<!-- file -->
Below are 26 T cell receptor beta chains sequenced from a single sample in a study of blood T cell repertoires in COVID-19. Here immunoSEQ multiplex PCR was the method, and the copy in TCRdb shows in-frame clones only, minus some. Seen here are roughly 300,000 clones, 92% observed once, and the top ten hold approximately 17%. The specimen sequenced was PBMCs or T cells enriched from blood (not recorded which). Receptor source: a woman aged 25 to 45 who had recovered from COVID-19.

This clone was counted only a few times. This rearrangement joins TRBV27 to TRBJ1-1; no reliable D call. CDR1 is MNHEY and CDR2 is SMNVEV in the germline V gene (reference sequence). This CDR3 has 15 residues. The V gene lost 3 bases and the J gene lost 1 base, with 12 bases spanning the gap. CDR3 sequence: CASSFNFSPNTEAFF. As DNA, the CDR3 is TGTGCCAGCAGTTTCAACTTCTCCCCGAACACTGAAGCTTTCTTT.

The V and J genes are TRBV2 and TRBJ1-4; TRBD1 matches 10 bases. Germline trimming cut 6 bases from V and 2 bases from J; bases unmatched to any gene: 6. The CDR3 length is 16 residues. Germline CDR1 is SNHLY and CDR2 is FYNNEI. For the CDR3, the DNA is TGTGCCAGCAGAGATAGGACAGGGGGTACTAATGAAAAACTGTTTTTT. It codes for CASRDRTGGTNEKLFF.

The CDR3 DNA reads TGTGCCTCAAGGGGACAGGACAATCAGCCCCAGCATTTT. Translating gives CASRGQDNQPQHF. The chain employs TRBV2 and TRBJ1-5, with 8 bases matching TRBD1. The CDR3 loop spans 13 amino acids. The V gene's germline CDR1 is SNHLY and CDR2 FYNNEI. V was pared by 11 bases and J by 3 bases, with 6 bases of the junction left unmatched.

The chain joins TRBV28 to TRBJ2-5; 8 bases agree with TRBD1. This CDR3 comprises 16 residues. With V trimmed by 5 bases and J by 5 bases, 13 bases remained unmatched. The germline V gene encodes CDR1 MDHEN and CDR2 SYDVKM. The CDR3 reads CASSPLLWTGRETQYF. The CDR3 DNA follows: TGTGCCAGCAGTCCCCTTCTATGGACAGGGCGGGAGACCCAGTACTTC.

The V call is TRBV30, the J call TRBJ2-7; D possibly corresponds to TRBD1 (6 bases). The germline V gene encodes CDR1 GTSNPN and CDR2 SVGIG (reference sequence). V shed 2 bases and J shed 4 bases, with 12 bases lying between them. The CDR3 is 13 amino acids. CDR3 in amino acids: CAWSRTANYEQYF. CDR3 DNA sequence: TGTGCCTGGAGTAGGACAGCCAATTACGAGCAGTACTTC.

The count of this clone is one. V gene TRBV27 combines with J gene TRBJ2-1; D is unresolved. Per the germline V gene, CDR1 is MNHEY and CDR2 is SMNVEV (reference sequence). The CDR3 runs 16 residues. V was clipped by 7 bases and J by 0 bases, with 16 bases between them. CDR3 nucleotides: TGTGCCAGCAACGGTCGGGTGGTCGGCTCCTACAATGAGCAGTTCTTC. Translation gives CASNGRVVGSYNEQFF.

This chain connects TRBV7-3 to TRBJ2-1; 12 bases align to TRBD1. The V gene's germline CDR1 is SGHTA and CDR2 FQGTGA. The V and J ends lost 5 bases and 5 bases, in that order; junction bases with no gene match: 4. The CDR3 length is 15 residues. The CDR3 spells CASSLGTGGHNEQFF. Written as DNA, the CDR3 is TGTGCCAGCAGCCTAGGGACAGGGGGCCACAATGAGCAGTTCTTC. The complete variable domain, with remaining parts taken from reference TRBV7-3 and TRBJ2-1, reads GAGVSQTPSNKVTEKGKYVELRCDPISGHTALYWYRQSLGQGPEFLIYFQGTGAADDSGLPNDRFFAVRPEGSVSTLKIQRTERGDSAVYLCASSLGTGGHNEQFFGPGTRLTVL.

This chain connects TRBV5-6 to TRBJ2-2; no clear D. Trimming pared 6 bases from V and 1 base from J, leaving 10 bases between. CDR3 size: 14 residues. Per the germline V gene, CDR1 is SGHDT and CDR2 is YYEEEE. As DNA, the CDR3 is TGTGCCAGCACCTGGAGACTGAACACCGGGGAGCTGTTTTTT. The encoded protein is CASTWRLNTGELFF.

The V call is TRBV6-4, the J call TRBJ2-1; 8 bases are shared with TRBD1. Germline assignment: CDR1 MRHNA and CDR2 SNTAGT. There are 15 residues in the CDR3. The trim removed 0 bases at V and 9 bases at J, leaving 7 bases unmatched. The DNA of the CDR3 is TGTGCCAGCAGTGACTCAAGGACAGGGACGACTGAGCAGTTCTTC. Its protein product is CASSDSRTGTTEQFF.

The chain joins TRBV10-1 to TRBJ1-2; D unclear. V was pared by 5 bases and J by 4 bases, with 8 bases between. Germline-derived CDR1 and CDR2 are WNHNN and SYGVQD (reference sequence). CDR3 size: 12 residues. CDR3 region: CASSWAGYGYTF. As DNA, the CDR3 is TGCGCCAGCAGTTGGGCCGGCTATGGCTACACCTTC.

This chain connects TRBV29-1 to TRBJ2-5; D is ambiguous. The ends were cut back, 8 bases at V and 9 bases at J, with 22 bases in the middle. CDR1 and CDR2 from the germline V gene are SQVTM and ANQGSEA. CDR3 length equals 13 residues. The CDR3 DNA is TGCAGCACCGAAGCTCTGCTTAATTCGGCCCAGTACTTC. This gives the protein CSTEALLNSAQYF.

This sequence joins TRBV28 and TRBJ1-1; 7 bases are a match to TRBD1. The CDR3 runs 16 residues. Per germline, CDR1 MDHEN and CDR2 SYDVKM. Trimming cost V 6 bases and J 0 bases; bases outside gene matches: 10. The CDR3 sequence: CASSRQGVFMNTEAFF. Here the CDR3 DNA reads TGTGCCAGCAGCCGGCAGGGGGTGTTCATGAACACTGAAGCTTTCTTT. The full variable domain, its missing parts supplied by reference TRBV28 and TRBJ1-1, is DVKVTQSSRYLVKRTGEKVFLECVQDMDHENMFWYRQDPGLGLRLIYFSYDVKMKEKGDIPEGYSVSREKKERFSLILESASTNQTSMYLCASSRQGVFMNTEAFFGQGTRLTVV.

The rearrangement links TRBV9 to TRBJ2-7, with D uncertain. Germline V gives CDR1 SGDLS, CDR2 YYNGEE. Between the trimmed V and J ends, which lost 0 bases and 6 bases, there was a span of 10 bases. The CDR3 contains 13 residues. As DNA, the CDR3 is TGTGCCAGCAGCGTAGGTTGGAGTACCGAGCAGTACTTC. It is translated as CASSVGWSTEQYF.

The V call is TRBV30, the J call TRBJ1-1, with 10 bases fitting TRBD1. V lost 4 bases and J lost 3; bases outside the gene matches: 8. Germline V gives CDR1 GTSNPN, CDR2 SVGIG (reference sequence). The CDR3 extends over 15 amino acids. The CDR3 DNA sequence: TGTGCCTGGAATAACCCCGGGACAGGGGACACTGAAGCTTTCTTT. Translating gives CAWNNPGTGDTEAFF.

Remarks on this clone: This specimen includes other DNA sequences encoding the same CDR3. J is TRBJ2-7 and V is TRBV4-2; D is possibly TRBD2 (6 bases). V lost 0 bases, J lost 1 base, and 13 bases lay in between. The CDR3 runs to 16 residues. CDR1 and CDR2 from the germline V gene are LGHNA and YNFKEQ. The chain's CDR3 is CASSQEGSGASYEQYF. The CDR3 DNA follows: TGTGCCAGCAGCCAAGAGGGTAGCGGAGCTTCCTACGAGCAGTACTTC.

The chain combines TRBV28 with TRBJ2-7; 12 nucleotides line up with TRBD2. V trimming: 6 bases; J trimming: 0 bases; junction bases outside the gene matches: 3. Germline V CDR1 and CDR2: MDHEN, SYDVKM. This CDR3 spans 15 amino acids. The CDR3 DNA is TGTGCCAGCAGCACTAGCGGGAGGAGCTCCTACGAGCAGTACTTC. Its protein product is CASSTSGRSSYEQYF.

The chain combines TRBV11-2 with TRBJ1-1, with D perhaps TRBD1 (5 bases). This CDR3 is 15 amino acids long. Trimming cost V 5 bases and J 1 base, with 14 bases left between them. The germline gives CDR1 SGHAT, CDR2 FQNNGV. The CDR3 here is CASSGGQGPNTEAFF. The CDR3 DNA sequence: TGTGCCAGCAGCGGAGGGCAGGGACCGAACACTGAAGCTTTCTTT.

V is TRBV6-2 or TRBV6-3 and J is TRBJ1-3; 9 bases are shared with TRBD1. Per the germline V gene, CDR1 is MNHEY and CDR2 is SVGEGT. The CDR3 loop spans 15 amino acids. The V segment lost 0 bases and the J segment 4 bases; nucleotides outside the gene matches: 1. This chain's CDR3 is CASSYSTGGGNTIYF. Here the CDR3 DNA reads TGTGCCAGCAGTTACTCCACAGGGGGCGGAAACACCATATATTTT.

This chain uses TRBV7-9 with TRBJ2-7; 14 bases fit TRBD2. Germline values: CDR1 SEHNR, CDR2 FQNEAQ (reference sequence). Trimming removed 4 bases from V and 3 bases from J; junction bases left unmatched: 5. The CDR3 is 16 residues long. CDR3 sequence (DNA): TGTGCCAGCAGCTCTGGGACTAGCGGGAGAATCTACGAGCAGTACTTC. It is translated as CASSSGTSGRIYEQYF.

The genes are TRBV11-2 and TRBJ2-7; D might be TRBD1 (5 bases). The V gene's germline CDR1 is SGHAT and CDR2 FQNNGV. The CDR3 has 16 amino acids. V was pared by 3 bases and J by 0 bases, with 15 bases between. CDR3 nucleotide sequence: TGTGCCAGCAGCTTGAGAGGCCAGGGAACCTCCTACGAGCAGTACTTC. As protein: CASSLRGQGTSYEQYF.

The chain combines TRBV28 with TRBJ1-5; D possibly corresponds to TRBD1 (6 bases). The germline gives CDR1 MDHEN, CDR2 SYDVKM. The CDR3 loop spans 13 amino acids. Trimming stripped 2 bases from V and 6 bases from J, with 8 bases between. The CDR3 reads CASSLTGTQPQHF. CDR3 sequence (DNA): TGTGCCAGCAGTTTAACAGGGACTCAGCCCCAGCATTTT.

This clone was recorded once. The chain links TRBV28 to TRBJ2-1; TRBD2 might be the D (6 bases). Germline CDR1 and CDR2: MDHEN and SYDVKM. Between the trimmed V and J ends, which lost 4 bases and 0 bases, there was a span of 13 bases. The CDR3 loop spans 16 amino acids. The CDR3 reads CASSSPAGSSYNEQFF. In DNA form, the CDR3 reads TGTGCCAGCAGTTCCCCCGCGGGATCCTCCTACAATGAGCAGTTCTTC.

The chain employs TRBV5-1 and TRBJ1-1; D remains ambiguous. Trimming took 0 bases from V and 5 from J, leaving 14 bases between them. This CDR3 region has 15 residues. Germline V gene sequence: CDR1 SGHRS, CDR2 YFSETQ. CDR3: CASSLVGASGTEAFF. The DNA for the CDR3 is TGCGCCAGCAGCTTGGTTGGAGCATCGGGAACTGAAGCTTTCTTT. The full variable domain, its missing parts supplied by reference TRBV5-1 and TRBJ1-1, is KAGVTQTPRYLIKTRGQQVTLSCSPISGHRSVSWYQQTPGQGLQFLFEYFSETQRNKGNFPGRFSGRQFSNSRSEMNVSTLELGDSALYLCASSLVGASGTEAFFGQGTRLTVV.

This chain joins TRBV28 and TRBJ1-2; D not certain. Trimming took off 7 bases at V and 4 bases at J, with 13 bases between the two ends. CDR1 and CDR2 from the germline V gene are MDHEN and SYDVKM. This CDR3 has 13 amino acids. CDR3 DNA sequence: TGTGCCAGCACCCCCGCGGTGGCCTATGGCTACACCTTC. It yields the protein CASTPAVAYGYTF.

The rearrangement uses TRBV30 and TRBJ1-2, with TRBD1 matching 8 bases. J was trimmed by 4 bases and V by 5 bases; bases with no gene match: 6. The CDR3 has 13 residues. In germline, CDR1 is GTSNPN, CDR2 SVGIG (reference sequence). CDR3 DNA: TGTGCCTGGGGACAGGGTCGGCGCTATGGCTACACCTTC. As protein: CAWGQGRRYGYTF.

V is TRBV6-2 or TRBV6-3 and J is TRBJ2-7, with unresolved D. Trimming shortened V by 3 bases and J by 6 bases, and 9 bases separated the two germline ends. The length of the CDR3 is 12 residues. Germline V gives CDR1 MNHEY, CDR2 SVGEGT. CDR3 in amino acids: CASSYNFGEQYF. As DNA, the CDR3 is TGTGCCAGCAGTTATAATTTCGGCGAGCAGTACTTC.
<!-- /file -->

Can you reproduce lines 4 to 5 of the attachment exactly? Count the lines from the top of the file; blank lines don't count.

The CDR3 DNA reads TGTGCCTCAAGGGGACAGGACAATCAGCCCCAGCATTTT. Translating gives CASRGQDNQPQHF. The chain employs TRBV2 and TRBJ1-5, with 8 bases matching TRBD1. The CDR3 loop spans 13 amino acids. The V gene's germline CDR1 is SNHLY and CDR2 FYNNEI. V was pared by 11 bases and J by 3 bases, with 6 bases of the junction left unmatched.

The chain joins TRBV28 to TRBJ2-5; 8 bases agree with TRBD1. This CDR3 comprises 16 residues. With V trimmed by 5 bases and J by 5 bases, 13 bases remained unmatched. The germline V gene encodes CDR1 MDHEN and CDR2 SYDVKM. The CDR3 reads CASSPLLWTGRETQYF. The CDR3 DNA follows: TGTGCCAGCAGTCCCCTTCTATGGACAGGGCGGGAGACCCAGTACTTC.